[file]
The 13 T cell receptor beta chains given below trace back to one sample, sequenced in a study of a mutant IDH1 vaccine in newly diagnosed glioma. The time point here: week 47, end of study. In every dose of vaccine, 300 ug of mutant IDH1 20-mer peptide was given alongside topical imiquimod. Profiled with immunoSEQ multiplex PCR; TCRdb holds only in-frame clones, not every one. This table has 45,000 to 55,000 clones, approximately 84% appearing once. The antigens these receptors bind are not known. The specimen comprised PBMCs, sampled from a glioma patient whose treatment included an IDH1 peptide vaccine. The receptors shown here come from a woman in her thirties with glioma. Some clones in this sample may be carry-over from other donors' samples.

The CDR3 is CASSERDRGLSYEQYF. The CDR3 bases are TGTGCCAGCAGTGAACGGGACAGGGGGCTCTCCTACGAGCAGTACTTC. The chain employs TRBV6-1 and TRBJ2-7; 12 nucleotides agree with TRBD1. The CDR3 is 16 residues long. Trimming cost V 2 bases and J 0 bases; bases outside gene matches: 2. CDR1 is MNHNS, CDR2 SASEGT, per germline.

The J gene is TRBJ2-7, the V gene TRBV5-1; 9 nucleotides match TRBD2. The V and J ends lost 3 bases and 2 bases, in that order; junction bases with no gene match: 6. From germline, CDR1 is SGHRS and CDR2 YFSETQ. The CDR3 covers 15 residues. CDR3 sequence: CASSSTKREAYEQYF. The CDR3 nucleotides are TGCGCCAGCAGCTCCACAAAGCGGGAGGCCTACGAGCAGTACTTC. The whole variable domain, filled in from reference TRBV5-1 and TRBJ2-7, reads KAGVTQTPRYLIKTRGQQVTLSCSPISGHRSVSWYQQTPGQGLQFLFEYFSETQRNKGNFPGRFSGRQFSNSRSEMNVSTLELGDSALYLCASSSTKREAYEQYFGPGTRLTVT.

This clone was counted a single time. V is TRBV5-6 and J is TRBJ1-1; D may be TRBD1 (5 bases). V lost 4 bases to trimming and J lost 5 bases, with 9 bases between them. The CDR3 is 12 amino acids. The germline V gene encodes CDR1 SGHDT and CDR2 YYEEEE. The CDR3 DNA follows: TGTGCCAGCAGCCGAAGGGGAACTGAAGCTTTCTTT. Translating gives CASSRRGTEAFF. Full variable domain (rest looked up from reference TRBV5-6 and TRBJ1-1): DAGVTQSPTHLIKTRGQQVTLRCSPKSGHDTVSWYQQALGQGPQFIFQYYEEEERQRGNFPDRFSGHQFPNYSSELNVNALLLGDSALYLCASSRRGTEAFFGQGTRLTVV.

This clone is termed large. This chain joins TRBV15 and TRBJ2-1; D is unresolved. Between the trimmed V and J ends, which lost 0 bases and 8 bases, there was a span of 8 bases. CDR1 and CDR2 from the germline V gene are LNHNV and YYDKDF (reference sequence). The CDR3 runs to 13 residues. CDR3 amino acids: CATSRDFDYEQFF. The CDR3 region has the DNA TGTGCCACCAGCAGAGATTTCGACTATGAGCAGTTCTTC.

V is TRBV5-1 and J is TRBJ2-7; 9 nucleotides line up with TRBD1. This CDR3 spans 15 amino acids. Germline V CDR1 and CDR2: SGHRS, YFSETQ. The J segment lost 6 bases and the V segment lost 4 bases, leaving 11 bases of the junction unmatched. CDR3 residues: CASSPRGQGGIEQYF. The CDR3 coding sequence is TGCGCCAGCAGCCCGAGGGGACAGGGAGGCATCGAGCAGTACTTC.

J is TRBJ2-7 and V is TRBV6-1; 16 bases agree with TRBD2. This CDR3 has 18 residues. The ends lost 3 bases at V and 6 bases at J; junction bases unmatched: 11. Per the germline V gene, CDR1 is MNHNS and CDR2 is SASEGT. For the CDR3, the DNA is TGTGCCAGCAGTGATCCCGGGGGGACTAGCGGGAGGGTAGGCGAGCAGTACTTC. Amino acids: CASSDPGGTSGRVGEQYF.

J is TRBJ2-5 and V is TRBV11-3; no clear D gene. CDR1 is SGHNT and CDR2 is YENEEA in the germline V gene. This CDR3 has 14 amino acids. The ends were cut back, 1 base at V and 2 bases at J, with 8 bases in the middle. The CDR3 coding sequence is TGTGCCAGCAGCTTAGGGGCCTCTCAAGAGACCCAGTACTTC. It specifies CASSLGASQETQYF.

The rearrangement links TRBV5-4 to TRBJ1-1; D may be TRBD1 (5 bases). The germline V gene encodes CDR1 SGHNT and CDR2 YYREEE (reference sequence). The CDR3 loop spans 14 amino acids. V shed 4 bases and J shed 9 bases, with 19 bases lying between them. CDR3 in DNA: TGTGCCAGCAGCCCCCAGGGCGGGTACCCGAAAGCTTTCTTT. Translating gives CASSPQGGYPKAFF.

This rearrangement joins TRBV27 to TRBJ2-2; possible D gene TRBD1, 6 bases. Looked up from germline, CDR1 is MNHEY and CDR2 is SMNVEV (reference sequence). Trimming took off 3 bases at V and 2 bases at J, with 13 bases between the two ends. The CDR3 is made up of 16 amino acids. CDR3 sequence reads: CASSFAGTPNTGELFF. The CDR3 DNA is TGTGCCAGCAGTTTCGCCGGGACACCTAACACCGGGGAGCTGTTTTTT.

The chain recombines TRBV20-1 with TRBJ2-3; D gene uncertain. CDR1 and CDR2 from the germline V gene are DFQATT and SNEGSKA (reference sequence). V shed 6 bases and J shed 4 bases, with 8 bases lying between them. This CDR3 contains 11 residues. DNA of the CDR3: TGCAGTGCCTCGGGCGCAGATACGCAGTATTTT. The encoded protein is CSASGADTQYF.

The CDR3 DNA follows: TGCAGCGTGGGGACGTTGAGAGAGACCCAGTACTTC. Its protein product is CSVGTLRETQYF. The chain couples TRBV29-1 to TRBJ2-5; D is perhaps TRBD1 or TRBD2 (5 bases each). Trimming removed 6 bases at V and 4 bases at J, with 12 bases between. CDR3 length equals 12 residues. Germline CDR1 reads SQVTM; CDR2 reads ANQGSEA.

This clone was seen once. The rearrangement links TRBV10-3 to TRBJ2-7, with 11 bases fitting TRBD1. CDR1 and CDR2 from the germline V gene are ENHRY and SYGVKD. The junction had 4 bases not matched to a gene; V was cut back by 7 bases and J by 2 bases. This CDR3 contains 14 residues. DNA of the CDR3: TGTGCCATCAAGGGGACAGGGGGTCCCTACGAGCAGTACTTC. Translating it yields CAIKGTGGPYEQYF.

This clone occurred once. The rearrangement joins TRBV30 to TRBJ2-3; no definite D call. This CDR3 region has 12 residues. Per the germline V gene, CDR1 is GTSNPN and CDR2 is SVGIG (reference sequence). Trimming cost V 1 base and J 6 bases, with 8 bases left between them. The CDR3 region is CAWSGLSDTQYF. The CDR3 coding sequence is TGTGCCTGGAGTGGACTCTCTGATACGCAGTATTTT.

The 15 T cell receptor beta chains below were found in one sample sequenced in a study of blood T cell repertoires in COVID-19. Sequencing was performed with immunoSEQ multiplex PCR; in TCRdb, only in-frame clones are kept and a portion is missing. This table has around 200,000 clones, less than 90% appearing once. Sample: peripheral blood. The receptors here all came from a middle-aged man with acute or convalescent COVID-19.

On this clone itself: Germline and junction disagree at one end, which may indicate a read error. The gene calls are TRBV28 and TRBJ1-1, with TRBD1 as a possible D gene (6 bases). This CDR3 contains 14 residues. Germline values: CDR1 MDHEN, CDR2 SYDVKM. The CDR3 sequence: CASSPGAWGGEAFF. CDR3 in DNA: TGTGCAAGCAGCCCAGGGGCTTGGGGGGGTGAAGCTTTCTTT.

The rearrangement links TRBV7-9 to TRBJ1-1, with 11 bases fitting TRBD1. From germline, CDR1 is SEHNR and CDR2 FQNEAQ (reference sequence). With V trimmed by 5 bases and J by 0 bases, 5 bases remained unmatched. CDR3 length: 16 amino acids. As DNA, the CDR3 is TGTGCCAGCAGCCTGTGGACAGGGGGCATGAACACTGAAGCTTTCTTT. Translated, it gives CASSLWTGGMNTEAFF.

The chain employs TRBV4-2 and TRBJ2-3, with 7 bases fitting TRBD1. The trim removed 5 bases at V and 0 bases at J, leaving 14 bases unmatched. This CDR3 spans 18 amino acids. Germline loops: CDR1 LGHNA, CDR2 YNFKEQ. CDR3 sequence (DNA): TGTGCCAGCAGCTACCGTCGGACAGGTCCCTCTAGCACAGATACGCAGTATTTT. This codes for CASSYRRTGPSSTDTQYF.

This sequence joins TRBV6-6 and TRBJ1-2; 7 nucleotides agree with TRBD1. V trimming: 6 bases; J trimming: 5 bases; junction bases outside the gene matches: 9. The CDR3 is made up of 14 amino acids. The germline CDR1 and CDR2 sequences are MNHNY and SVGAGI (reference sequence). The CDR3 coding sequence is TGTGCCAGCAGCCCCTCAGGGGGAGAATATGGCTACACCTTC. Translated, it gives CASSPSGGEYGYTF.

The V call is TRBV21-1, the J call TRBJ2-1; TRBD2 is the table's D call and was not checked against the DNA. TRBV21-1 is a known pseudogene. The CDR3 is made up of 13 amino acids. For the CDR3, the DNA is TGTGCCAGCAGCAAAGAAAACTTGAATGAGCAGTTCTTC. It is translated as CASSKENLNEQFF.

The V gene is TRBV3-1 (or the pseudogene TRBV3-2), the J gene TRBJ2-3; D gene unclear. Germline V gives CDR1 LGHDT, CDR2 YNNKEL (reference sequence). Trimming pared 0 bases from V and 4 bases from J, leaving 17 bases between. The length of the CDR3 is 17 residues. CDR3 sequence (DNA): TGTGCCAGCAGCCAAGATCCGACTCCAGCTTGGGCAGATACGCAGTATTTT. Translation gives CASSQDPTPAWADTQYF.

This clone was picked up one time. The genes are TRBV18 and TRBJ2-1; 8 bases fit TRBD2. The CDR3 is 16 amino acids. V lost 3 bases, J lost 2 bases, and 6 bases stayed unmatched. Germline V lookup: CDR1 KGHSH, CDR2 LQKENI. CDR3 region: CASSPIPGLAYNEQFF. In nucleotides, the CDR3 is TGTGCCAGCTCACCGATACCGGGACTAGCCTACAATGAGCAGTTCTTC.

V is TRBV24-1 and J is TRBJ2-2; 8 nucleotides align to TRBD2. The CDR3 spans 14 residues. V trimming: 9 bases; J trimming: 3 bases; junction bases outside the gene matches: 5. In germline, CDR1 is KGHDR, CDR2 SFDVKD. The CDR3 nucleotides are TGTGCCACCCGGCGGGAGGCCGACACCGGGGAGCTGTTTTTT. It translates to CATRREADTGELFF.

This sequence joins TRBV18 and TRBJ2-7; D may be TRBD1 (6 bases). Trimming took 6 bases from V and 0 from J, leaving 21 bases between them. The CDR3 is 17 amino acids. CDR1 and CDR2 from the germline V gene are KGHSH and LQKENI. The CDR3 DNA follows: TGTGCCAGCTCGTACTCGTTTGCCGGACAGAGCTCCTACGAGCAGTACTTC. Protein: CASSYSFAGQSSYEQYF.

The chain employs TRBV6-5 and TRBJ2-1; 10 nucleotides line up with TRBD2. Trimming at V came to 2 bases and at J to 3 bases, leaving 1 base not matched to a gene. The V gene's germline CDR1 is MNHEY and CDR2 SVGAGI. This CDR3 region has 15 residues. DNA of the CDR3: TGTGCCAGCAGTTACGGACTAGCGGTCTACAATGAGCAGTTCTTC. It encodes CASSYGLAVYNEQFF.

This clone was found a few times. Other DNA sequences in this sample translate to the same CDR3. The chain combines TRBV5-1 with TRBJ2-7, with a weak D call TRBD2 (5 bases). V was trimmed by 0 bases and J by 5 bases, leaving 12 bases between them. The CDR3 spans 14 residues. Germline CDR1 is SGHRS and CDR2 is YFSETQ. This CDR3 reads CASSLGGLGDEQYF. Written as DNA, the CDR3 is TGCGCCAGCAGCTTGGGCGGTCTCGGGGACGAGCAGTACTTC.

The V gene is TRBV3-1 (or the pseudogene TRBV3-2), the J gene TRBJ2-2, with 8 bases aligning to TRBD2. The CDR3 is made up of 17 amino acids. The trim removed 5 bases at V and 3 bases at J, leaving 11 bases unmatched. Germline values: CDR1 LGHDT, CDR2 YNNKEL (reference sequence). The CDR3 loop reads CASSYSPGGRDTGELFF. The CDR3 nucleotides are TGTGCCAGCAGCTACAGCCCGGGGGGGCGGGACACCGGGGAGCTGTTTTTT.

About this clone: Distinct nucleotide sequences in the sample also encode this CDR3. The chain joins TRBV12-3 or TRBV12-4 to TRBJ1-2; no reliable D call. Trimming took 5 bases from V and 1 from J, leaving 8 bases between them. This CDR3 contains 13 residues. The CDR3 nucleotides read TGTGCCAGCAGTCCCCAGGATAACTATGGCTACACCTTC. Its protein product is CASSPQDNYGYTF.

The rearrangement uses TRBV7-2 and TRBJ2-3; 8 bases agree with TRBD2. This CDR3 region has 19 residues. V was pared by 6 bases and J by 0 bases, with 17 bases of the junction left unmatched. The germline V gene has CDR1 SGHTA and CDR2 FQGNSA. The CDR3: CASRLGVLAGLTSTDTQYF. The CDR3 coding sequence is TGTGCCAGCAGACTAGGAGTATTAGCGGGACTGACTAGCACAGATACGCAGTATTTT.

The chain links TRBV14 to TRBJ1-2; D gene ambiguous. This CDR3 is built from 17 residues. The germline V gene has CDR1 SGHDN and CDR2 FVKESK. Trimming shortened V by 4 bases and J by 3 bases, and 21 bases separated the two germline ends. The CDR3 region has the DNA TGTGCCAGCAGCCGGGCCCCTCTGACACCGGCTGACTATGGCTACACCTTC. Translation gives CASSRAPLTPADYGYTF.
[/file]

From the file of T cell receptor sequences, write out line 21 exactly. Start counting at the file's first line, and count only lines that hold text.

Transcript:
The V gene is TRBV3-1 (or the pseudogene TRBV3-2), the J gene TRBJ2-3; D gene unclear. Germline V gives CDR1 LGHDT, CDR2 YNNKEL (reference sequence). Trimming pared 0 bases from V and 4 bases from J, leaving 17 bases between. The length of the CDR3 is 17 residues. CDR3 sequence (DNA): TGTGCCAGCAGCCAAGATCCGACTCCAGCTTGGGCAGATACGCAGTATTTT. Translation gives CASSQDPTPAWADTQYF.